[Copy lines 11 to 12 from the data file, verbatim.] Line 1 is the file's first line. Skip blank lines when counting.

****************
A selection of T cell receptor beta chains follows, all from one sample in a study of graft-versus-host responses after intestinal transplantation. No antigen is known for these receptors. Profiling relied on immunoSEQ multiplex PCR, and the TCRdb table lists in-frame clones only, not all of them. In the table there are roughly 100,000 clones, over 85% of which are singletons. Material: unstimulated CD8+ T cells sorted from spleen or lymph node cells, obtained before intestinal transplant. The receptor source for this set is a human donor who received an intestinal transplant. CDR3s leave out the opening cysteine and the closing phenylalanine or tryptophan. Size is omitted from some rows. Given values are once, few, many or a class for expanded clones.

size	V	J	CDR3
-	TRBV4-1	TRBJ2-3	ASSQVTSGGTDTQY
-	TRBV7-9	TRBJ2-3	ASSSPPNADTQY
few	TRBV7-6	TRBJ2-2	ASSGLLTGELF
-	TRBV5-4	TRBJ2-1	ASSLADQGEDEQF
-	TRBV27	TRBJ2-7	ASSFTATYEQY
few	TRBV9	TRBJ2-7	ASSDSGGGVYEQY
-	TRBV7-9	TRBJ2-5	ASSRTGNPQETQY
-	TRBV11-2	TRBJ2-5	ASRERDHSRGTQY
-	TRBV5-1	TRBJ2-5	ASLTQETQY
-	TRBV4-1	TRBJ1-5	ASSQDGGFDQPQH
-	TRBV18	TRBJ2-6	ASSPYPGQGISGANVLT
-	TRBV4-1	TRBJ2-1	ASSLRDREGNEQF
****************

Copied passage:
-	TRBV5-1	TRBJ2-5	ASLTQETQY
-	TRBV4-1	TRBJ1-5	ASSQDGGFDQPQH